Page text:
These rice balls are inspired by my friends Lawrence and Noi Allen, who used to own one of the only Thai markets in Houston, Asia Market. I started going there to buy green papayas. But I never left with just papayas—each visit would start with me wandering the aisles, checking out all the different ingredients, until Lawrence would come over and strike up a conversation. He probably didn’t realize when he asked me if I needed help that I was going to bombard him with all kinds of questions about ingredients and Thai cooking, but he was always generous with his time and knowledge.
Instant noodles wind up practically everywhere regular noodles do, and even occasionally where they don’t. For instance, I’ve seen people crunch into them straight from the bag. It’s no shocker, then, that the beloved product—called MAMA in Thai, in reference to the best-known brand—makes great fodder for yam. Yam is often translated as “salad,” and while the English word does the trick, it doesn’t do much justice in describing the room-temperature jumbles of vegetables, herbs, and proteins dressed with lime juice, fish sauce, and chiles. When MAMA enters the fray, yam becomes a hearty snack to share while you booze, the heat and salt compelling another swig, and then another.
Green Curry Recipe provided by chef Hong Thaimee from the cookbook True Thai. In collaboration with City Harvest, chef Hong offers a Curry Kit with all the hard-to-find ingredients you need to produce an authentic Thai green curry at home. $5 from every kit goes to support New York City's largest food rescue organzation.
For an authentic tasting Thai coconut soup recipe made with readily available ingredients, we developed an acceptably rich base by using equal parts chicken broth and coconut. Our "magic bullet" substitution: jarred red curry paste, which includes all the exotic ingredients we were missing. Just adding a dollop at the very end of cooking and whisking it with pungent fish sauce and tart lime juice allowed all the classic flavors of the best Thai chicken soup recipe to come through loud and clear.
Khao Sen | Shan-Style Noodle Soup with Pork and Tomato
24-Hour Chicken Matsaman Curry | Kaeng Matsaman Kai
What do you do when you have leftover chicken from khao mun gai or gai yang? You turn it into a dish befitting the situation. My mother did that best, letting very little go to waste. You could poach chicken just for this salad and it would be delicious, especially if you serve it slightly warm. What’s even better, the next time you make khao mun gai, poach extra chicken to make yum gai the next day. If you’re not starting with leftovers, poach raw chicken and tear it into strands. I like adding the skin — it provides richness and moisture, the way oil does in Western salads. Slice it into thin strands.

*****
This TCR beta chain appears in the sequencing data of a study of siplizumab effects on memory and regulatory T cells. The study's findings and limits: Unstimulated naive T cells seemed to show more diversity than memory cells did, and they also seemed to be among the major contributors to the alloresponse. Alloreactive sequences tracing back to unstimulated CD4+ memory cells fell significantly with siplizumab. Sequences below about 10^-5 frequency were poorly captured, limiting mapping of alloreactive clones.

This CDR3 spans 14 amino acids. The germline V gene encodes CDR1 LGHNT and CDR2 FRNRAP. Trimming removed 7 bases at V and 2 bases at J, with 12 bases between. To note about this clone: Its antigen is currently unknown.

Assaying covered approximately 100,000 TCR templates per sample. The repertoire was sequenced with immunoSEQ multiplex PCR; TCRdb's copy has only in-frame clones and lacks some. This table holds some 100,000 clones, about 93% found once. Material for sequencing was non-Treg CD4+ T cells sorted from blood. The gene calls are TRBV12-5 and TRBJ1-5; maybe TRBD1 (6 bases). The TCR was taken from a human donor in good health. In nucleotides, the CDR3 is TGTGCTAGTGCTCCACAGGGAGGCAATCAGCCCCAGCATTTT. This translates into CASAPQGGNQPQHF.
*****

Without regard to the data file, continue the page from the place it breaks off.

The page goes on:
The secret to a good Thai larb is the roasted rice powder, which adds texture and also thickens the dressings, helping them to stick to the chicken. Served with some raw vegetables, it makes for a great light dinner. You could also try this with pork, beef or turkey mince.
For our take on Thai grilled chicken, we started with Cornish hens, which are similar in size to the hens traditionally used by chicken vendors in Thailand. Butterflying and flattening the hens helped them cook more quickly and evenly on the grill. We created a marinade consisting of cilantro leaves and stems (a substitute for hard-to-find cilantro root), lots of garlic, white pepper, ground coriander, brown sugar, and fish sauce; thanks to its pesto-like consistency, it clung to the hens instead of sliding off. We set up a half-grill fire and started cooking the hens skin side up over the cooler side of the grill so the fatty skin had time to slowly render while the meat cooked; then we finished them over the hotter side to crisp the skin. We whipped up a version of the traditional sweet-tangy-spicy dipping sauce by combining equal parts white vinegar and sugar and simmering the mixture until it was slightly thickened and would cling nicely to the chicken. Plenty of minced garlic and Thai chiles balanced the sauce with savory, fruity heat.
Fresh, hot, sour, salty, and sweet -- Thai cuisine, and this salad, hits every pleasure point. The dressing alone is like money in the bank, it improves nearly anything it touches.